As stated last week, an intrigue facet of American democracy is to let our citizens know ahead of the elections what the views of political hopefuls are. It's more difficult on the local level to learn the candidates' beliefs because many think that they've won their party's nomination, so they don't have to present, propound, and publicize their platforms, if they even have them. Maybe their friends will “carry the day” for them, but unless they advertise their candidacies, they can't reach the wide spectrum of voters in this or any other county in the USA.

In national presidential elections, the above is even more demanding, for in order to win, they must advertise! The United States of America is a gigantic country from sea to shining sea, with many different cultures therein. To reach these many different constituencies, a presidential candidate must reach out to enlist their support. They talk to small town groups wherever they are, attend dinners and flip steaks in Iowa preliminaries to their party caucuses, brave cold snowy weather in New Hampshire's Primary, and, then, head into South Carolina for a second primary. After these and a few other primaries to follow, there will be an outstanding Democratic presidential candidate to carry the party's banner into their convention next summer.

Last week touching on the strengths of the three frontrunners of former V-P Joe Biden, and U.S. Senators Elizabeth Warren (D-MA) and Bernie Sanders (Independent-VT), we editors now turn to the other candidates on the Houston stage of three weeks past. Most of these hopefuls poll from 1-to-10 percent in the contest, so far. We editors prefer former Congressman Beto O'Rourke (D-TX), because he's a proven vote-getter in a solidly Red State-Texas. In last year's U.S. Senate race, he contested the powerful Sen. Ted Cruz (R-TX), who had run for president in 2016 against the winning Donald Trump in those primaries. Cruz is a formidable foe, especially among evangelicals. Nevertheless, with Mr. O'Rourke's sincere demeanor and boots on the ground campaign style, driving and speaking in all of Texas 100+ counties, he won over the people's hearts, many of whom would have ordinarily voted Republican in that race. Moreover, Beto can do the same in a nationwide presidential race, maybe even re-creating FDR and Harry Truman's popular Whistle Stop Railroad Campaigns of times past.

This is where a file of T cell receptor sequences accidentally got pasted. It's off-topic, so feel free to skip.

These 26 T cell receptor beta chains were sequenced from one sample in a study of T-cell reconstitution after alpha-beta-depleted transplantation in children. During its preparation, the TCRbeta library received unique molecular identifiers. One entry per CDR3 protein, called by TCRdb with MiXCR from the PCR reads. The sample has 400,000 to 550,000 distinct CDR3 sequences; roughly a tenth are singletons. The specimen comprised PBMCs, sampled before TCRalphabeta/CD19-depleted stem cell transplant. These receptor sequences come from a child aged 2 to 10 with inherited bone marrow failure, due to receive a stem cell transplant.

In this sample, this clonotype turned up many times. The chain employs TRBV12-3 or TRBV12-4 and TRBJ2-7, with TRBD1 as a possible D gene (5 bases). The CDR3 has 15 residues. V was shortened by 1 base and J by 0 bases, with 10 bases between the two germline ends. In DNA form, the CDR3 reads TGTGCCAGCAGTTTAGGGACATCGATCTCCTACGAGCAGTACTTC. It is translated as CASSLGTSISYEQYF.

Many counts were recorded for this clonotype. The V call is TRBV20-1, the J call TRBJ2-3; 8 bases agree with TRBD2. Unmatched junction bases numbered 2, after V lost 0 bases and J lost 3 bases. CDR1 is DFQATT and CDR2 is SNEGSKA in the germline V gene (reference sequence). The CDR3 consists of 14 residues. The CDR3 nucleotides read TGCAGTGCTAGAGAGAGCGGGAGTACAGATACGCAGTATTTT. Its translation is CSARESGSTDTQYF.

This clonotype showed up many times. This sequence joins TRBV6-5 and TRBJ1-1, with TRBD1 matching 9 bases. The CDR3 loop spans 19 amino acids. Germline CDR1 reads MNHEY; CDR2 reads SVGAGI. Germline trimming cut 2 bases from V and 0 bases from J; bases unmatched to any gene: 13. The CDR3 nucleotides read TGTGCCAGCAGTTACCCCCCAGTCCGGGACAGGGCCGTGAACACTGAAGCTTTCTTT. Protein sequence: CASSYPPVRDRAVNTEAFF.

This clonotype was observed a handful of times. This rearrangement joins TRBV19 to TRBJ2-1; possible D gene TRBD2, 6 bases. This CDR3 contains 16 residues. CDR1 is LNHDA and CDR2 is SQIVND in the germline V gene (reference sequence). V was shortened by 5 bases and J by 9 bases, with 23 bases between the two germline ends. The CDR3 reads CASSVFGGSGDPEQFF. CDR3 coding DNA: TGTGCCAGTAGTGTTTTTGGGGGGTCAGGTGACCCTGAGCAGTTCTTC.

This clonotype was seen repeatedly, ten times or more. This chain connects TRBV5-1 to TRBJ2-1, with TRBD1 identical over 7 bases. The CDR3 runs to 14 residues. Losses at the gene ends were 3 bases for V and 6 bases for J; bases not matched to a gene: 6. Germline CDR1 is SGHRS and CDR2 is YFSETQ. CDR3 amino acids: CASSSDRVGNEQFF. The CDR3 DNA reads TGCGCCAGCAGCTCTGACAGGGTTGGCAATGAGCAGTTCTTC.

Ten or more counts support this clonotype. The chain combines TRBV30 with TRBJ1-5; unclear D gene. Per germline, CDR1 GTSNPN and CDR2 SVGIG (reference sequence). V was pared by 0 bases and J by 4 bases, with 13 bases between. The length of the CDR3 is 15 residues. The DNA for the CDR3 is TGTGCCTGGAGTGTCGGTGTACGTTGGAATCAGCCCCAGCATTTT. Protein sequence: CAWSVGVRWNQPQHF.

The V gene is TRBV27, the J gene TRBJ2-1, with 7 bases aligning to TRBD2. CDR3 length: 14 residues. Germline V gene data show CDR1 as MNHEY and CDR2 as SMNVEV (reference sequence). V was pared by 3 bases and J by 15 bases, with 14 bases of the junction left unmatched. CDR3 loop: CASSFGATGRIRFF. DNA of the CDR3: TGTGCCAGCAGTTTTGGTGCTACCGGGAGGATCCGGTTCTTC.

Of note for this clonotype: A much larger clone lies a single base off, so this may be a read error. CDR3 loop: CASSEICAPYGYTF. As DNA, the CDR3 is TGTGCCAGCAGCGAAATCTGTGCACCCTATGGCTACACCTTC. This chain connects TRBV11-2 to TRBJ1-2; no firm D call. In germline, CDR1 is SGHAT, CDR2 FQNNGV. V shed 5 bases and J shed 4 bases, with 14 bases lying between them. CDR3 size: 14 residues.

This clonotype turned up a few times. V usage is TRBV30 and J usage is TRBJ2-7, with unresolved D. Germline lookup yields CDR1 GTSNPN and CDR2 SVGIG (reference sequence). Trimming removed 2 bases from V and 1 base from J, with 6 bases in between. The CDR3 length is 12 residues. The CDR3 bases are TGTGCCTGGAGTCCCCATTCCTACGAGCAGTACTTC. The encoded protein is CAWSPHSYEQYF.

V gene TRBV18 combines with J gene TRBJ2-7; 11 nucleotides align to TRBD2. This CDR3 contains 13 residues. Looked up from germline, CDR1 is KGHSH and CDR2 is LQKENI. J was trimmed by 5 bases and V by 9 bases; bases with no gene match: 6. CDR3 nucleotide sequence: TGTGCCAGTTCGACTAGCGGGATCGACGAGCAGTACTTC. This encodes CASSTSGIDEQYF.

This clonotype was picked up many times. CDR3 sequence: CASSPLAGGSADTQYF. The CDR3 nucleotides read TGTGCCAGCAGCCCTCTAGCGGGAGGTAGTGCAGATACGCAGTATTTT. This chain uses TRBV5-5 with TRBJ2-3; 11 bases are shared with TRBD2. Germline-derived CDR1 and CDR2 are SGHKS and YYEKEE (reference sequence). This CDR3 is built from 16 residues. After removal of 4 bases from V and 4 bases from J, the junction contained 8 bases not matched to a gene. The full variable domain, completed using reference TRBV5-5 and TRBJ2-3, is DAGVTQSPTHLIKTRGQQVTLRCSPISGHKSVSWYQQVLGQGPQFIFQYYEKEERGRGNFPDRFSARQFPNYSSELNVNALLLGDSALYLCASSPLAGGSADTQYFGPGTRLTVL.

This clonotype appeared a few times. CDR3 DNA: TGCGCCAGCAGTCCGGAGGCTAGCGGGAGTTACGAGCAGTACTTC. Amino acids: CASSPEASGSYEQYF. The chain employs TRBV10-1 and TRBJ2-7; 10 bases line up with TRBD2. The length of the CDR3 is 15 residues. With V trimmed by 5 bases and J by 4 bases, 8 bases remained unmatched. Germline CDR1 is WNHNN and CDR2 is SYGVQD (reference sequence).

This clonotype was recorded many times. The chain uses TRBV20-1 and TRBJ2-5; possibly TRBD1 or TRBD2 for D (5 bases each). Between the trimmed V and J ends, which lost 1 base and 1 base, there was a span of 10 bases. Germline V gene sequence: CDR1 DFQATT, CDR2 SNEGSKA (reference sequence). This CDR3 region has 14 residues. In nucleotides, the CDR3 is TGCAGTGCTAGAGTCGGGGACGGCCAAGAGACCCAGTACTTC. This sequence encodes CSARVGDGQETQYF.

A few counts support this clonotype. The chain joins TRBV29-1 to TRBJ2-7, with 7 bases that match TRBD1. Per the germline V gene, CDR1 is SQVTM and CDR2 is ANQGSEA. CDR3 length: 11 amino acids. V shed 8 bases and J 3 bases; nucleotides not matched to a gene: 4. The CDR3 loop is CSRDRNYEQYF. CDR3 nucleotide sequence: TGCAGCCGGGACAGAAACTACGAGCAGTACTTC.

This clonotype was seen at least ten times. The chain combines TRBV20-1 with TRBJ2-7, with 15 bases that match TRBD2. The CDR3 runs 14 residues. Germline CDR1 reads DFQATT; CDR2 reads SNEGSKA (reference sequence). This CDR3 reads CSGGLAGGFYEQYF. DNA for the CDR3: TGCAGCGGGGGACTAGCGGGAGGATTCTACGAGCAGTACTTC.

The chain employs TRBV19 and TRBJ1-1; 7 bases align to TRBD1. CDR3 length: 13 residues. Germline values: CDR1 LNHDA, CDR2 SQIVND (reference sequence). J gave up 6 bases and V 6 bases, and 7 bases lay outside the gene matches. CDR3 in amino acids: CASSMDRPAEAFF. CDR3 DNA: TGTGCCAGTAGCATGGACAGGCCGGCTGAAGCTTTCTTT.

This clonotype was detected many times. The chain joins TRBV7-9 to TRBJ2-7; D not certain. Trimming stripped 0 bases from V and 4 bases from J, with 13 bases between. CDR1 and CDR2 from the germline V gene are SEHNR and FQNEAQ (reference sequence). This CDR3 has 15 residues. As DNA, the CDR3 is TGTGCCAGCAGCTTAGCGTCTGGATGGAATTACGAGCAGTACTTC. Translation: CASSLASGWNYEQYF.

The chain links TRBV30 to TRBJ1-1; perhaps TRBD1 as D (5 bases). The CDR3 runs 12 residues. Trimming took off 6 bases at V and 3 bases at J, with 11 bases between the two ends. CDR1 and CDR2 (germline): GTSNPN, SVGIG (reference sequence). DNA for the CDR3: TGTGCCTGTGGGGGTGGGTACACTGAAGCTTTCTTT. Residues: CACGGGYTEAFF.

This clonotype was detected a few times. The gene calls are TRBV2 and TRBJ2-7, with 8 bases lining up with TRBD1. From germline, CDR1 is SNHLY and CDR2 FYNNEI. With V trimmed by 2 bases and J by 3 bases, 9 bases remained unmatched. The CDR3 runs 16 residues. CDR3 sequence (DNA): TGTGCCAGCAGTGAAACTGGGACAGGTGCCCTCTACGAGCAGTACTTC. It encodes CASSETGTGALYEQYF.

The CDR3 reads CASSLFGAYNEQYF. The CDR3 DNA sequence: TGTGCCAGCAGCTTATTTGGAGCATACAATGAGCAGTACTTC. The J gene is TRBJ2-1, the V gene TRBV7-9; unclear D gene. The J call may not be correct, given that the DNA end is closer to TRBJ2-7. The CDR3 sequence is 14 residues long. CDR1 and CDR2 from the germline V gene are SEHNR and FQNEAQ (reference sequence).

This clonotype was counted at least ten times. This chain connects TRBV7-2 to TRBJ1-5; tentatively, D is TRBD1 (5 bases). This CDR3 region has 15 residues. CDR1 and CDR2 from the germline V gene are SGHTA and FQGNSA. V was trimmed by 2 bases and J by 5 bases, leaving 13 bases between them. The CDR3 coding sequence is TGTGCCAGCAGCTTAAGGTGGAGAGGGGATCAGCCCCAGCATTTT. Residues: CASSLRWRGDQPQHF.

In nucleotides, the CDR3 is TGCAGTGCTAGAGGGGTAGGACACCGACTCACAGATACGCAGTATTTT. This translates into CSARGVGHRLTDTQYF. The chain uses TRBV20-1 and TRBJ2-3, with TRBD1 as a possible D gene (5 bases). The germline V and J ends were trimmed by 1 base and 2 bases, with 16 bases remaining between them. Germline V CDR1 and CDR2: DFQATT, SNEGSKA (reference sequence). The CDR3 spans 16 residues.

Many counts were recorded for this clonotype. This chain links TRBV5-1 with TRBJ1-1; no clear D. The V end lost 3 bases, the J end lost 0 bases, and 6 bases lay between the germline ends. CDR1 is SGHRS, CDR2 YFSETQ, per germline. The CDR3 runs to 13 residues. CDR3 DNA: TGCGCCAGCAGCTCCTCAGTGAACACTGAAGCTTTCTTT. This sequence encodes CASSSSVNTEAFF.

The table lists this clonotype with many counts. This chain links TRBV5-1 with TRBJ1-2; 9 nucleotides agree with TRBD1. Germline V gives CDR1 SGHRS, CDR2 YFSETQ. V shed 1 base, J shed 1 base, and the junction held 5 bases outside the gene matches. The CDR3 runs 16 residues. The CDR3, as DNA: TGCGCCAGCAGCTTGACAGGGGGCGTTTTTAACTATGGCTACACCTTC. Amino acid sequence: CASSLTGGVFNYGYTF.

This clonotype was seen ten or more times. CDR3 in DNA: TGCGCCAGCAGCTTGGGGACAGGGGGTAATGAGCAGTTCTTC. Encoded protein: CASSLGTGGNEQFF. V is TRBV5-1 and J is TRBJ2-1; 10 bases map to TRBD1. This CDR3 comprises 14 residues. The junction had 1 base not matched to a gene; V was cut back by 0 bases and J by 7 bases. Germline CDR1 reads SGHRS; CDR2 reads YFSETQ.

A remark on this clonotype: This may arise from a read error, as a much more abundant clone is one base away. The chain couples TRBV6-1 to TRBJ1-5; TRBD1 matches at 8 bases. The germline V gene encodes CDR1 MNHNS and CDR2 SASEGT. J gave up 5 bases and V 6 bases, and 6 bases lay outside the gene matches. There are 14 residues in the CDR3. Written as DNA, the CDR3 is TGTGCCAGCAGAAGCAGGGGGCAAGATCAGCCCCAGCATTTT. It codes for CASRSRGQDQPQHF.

Next up, there is Pete Buttigieg (D-Ind.), mayor of South Bend, Indiana, a Mid-Western Rust Belt city which is making a comeback. He recently got the endorsement of 60 of the nation's mayors and seems to have the enthusiasm of the country's gays- a growing group- for good or bad. Of course, Americans are not “politically correct” if they discriminate against any minority, and we editors will buy that, too. Nevertheless, he appears glib and stiff on the debate stage, although with his extensive education, he could easily “trump” Mr. Trump in a debate!

Next up is U.S. Sen. Corey Booker (D-NJ), who has won the hearts of many via his positions on eliminating inner city crime and poverty. As the former mayor of Newark, N.J., he is well-spoken and persuasive on urban issues. He stands out for his stout defence of city dwellers who are attempting to create formulas for more peaceful neighborhoods, among other issues.

In talking about urban affairs, though, the Honorable Julio Castro (D-TX), as the former Secretary of Urban Affairs in Mr. Obama's Administration, also takes a main seat. His candidacy, however, appeared to sputter when attacking V-P Joseph Biden on the age issue. Mr. Castro apparently thought that the V-P had forgotten what he'd previously said which he hadn't. A Castro gaff!